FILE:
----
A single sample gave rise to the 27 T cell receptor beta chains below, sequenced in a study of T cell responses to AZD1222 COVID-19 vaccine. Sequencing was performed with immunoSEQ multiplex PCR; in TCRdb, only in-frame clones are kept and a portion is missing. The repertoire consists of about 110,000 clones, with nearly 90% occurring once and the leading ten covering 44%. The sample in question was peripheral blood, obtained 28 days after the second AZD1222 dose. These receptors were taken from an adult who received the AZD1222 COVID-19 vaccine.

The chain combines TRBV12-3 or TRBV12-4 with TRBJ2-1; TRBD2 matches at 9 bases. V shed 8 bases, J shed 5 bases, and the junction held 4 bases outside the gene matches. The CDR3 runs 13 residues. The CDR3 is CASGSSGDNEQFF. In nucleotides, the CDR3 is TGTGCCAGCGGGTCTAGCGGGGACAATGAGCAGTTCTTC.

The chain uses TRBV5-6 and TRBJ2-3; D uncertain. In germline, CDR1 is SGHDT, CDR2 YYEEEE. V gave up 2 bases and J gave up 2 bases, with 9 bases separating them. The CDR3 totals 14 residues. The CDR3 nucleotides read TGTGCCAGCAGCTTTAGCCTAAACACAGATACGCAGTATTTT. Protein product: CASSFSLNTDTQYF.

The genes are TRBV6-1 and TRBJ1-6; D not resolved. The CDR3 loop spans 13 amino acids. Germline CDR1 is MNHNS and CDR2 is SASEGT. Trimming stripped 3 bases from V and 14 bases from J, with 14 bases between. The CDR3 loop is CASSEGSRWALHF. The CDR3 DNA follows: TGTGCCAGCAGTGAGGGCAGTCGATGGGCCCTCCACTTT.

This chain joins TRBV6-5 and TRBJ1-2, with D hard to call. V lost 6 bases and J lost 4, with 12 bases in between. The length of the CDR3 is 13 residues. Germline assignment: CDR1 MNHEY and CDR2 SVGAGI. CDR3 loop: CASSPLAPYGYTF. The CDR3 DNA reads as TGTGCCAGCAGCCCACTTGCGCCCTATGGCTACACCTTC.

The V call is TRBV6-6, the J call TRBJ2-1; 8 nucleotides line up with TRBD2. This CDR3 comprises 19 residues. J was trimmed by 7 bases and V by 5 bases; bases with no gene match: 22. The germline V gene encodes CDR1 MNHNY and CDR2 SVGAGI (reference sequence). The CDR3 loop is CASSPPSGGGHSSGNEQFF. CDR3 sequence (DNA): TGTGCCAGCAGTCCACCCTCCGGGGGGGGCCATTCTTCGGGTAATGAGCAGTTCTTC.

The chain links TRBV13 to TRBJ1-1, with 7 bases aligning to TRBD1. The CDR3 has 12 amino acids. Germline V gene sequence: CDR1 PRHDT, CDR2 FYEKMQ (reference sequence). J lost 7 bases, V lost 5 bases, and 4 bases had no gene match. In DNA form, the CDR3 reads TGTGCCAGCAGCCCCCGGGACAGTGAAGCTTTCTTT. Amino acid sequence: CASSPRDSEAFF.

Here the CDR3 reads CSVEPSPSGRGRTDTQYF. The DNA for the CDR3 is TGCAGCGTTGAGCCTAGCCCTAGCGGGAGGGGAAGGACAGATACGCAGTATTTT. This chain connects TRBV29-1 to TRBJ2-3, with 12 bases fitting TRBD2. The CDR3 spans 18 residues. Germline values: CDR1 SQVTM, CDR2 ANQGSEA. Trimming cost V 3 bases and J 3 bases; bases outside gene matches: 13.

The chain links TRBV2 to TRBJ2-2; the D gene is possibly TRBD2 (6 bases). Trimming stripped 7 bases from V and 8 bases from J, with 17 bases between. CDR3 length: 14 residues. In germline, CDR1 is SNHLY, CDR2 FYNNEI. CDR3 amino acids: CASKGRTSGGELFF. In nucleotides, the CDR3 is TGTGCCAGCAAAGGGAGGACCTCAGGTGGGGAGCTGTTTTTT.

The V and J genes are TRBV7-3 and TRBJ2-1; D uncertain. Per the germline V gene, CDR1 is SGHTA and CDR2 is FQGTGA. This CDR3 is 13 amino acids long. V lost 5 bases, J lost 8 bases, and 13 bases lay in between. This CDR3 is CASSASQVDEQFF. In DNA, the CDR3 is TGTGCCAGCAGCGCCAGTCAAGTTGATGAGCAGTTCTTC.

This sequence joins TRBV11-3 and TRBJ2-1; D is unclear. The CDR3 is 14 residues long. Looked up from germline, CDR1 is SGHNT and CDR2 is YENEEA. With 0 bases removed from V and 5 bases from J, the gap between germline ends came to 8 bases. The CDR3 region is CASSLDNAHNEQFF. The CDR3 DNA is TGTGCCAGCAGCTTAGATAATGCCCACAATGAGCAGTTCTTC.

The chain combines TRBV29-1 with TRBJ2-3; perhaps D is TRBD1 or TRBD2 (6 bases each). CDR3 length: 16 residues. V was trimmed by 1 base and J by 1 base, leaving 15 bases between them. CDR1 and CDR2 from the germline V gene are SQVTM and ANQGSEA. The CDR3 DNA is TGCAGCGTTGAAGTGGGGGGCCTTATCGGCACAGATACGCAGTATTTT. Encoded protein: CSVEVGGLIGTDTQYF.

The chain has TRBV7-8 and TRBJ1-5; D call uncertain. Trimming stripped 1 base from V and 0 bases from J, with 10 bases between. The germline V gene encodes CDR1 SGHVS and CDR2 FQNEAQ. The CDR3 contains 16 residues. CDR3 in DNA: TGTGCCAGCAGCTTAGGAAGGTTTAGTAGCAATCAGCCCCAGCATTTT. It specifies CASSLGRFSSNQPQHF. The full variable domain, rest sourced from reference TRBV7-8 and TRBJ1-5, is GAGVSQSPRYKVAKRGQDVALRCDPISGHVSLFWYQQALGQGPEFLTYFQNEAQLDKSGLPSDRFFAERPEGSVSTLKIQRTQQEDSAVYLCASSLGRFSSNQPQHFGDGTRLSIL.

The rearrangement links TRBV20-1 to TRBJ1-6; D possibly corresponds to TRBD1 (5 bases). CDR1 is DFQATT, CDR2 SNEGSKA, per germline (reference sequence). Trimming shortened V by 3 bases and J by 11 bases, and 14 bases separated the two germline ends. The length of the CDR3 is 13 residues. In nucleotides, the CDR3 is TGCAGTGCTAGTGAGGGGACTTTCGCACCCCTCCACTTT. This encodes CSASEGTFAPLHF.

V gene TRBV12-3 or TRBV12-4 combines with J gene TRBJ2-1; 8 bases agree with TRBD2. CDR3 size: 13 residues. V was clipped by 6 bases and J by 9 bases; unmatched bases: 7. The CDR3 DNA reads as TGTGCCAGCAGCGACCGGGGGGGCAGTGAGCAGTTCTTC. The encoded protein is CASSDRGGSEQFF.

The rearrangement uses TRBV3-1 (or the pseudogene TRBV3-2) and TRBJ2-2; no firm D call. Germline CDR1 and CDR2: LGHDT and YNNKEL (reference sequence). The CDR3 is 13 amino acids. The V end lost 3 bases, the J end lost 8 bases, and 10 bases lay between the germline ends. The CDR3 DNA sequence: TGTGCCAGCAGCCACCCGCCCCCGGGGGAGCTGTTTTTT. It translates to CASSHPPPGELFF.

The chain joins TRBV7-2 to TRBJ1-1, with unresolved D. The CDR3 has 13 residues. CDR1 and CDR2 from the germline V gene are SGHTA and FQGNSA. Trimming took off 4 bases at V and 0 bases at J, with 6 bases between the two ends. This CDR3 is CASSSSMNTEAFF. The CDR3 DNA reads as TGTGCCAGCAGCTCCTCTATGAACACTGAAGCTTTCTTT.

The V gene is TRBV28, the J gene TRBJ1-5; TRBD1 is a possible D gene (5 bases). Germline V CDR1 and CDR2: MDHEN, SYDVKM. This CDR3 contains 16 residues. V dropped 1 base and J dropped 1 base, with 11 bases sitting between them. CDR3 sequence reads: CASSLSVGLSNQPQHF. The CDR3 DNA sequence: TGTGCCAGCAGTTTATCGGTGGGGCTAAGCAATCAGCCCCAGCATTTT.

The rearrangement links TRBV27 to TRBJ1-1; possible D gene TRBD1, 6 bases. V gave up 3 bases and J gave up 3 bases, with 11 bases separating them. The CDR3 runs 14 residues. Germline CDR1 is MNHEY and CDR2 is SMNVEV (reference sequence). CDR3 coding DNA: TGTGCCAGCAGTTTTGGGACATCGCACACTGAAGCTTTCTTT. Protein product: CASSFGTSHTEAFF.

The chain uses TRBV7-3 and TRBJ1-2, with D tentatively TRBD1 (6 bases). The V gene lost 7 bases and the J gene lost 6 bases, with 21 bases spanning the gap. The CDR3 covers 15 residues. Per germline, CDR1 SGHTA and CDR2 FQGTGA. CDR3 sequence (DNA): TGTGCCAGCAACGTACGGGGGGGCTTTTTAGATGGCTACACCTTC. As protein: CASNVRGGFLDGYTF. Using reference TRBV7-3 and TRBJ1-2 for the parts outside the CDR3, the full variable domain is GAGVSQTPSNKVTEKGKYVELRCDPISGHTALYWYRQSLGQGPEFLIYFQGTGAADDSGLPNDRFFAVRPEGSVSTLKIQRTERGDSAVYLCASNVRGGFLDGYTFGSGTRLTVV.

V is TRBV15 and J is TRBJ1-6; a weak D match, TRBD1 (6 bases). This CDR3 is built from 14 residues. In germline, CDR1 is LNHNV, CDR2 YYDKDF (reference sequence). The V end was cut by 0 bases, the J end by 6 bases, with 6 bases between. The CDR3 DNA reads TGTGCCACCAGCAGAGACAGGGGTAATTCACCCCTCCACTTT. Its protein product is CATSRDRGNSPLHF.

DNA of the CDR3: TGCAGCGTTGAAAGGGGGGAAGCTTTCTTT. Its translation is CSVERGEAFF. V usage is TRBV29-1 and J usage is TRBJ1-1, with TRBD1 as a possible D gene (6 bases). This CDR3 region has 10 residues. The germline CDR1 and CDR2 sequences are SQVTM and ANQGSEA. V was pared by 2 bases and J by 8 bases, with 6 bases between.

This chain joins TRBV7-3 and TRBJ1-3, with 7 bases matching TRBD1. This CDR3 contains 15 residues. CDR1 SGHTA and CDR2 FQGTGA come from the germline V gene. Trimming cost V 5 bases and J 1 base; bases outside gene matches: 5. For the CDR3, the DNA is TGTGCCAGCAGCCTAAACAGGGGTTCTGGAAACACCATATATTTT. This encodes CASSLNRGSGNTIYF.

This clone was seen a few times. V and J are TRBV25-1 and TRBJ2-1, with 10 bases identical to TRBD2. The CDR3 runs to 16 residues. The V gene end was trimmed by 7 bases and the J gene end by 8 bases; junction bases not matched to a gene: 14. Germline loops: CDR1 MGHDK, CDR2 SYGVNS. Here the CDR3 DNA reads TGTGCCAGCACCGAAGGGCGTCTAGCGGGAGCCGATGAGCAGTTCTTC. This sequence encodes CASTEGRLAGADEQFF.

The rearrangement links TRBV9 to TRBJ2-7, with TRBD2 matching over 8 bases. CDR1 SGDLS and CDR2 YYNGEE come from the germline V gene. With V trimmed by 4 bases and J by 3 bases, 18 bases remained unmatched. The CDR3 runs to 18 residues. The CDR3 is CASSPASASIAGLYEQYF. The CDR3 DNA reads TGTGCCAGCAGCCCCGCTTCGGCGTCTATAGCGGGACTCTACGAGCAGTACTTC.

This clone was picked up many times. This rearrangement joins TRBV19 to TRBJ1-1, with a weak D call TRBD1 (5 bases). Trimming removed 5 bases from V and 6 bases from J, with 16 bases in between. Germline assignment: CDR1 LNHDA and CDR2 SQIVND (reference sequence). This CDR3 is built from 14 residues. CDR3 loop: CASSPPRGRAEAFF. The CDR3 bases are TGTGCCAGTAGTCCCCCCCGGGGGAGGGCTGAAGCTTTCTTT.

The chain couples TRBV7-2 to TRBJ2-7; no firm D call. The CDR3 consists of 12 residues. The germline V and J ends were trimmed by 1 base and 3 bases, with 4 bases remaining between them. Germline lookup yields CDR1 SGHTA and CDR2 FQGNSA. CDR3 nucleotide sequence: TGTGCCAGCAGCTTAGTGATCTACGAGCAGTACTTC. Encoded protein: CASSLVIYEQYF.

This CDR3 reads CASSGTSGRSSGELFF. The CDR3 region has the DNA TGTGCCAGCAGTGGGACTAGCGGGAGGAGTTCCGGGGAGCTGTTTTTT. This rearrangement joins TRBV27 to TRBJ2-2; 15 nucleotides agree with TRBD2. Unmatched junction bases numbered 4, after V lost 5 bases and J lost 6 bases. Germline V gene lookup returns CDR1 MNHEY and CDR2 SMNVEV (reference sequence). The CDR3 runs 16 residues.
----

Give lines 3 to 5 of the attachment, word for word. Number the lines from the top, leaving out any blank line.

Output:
The chain uses TRBV5-6 and TRBJ2-3; D uncertain. In germline, CDR1 is SGHDT, CDR2 YYEEEE. V gave up 2 bases and J gave up 2 bases, with 9 bases separating them. The CDR3 totals 14 residues. The CDR3 nucleotides read TGTGCCAGCAGCTTTAGCCTAAACACAGATACGCAGTATTTT. Protein product: CASSFSLNTDTQYF.

The genes are TRBV6-1 and TRBJ1-6; D not resolved. The CDR3 loop spans 13 amino acids. Germline CDR1 is MNHNS and CDR2 is SASEGT. Trimming stripped 3 bases from V and 14 bases from J, with 14 bases between. The CDR3 loop is CASSEGSRWALHF. The CDR3 DNA follows: TGTGCCAGCAGTGAGGGCAGTCGATGGGCCCTCCACTTT.

This chain joins TRBV6-5 and TRBJ1-2, with D hard to call. V lost 6 bases and J lost 4, with 12 bases in between. The length of the CDR3 is 13 residues. Germline assignment: CDR1 MNHEY and CDR2 SVGAGI. CDR3 loop: CASSPLAPYGYTF. The CDR3 DNA reads as TGTGCCAGCAGCCCACTTGCGCCCTATGGCTACACCTTC.